Spotlight: CJ Motte

Ferris hockey starting goaltender CJ Motte’s career as a Bulldog is winding down, but his career in hockey may be far from over as NHL Scouts flock to Ewigleben Ice Arena to see him play every week.
Ferris hockey starting goaltender CJ Motte’s career as a Bulldog is winding down, but his career in hockey may be far from over as NHL Scouts flock to Ewigleben Ice Arena to see him play every week. Michael A. Corn
In the loneliest place on any ice rink, Ferris hockey’s senior and captain has carved out a legendary career in college hockey since the 2011-12 season when he came on as a back-up to All-American Taylor Nelson.

CJ Motte has stood in between the pipes for the Bulldogs since his freshman season in 2011-12 in which he appeared in 12 contests. In that first season, he held a record of 5-5-2 with a 1.98 goals-against average and a .925 save percentage. His sophomore season inked a 15-15 record with a 2.19 goals against average and a .923 save percentage.

The senior captain’s best season in the Bulldog uniform came last season, in which Motte was named a Top 10 Hobey Baker Award National Finalist, an award which is given to the top player in collegiate hockey. More of his accolades for the 2013-14 season included being named the WCHA Preseason Player of the Year, Ferris State Athletics Dean Davenport “Bulldog of the Year” award winner, a five time WCHA Player of the Week, and being chosen the National College Hockey Player of the month of December. Motte posted a 28-9-3 record during his junior campaign, with a .928 save percentage, a 2.17 goals against average and five shutouts.

Dave Cencer, the Bulldog’s strength and conditioning coach and video coordinator, is in his ninth year as a member of the Ferris State staff and works heavily with Motte in game film sessions and workouts. Cencer says Motte’s talent has always been there, but the way he has improved as a leader has been crucial to the success during his career

“He’s come a long way, he’s a very talented goalie just in terms of natural talent. Right away when he was playing junior hockey and when he started here you could recognize the fact that he had exceptional talent,” said Cencer. ““A big part of his leadership is just the way he plays, day in and day out. He comes prepared and he comes to play, and he brings that same work ethic into the weight room when we do off ice workouts and the same onto the ice with is preparation for games. With CJ it’s not necessarily one of those things where he has to stand up and be a cheerleader, he’s our captain and he’s our leader based on leading by example. He approaches the game very business-like and very seriously and that reflects in his play and with his progress in the last four years here.”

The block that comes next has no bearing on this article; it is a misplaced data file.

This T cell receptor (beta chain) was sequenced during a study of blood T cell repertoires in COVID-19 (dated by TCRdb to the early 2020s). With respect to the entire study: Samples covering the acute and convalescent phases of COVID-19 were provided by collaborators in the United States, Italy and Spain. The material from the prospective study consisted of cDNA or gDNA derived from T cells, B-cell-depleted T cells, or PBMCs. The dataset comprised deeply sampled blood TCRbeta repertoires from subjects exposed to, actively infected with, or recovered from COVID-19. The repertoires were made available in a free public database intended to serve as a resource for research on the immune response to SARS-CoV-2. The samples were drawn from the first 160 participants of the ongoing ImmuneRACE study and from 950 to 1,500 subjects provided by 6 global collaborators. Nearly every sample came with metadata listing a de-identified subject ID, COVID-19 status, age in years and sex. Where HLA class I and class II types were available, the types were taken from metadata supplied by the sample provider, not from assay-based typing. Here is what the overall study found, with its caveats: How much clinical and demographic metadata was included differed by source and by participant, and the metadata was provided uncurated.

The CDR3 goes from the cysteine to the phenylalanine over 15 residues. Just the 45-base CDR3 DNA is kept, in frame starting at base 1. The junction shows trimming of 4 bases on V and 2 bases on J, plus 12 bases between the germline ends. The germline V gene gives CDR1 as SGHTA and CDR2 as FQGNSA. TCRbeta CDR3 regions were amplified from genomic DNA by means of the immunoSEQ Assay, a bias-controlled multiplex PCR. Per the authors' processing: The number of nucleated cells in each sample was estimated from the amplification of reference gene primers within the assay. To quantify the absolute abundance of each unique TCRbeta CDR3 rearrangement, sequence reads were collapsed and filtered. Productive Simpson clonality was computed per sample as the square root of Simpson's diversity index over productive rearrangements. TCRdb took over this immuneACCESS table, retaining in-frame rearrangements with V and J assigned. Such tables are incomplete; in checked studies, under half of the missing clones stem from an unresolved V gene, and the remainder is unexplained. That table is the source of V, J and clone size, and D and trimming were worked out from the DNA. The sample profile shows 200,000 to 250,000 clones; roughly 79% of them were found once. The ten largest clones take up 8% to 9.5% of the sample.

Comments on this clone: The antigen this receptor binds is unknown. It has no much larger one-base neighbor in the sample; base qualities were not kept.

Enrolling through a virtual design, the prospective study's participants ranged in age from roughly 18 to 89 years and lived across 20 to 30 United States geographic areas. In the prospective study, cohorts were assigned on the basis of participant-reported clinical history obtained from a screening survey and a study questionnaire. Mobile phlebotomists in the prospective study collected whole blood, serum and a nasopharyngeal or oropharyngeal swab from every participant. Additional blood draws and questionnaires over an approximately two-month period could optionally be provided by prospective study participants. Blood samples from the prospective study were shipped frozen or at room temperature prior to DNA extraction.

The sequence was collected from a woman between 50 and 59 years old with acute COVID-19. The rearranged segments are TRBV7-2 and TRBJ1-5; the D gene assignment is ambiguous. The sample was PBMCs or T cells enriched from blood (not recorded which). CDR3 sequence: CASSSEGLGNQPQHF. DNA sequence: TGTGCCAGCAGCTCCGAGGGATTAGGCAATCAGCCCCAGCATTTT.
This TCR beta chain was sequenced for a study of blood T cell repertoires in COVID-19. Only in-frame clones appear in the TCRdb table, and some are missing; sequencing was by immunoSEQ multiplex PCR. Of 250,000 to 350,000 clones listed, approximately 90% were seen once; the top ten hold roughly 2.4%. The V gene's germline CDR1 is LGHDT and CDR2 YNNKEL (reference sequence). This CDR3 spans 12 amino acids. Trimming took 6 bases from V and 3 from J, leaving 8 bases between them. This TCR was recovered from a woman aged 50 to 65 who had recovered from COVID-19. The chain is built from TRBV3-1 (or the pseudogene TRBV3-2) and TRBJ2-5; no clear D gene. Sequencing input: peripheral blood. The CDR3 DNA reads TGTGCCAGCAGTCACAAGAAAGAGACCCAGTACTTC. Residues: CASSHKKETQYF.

So far during his senior season, Motte has a record of 11-13-1 with the Dawgs, with an impressive 2.02 goals against average, a .927 save percentage, and four shutouts.

Cencer noted that he believes that Motte has the talent to be extremely successful at the next level in playing professional hockey, but also believes it is something that isn’t really crossing the goaltender’s mind at the moment.

“The good thing about CJ is that he’s such a team first kind of guy. His biggest thing right now is having success right now with his teammates here at Ferris,” said Cencer. “Certainly he does have the ability, last summer he went to an NHL prospect development camp with Montreal and that was a great experience for him to be able to go up there and see some of that competition. At the end of the day, I know he’s worried about right now, but there is interest out there. Throughout the course of this year, I would think that probably all 30 NHL teams will be here to look at him. He’s definitely a goaltender that I think could have a great pro career and especially with the work ethic he has and the attitude that he brings, I could see him setting himself up for success down the line with just his personality tributes.”

Taylor Nelson, a former All-American goaltender for the Bulldog’s, played with Motte as a senior and has come back as a volunteer assistant coach where he has been working closely with Motte.

“He’s a very cerebral guy, thinks the game well, thinks the position well and that’s what makes him such a good goalie. It’s not just about him, it’s about everyone that’s around him. He just thinks the game really well,” Nelson said. “The fact that I played with CJ for a year here, you know how the kid plays and it’s nice to be able to work with him and just talk the position. We’ll sit down and watch all of CJ’s touches from the previous night, and if we sit down and see some tendencies, we’ll talk and let him know and let him know what those other tendencies are from the other team in the offensive zone and things that he can do with his fore checking, because he does play the puck so well.”

Motte and the Bulldog’s will look to get revenge in their next weekend series on Jan. 30-31, as they will travel to play the number one team in the nation once again in Minnesota State. The Dawg’s dropped the weekend series last weekend to the Mavericks and will look to pick up two more wins in the WCHA standings. Puck drop is slated for 8:07 p.m. both nights.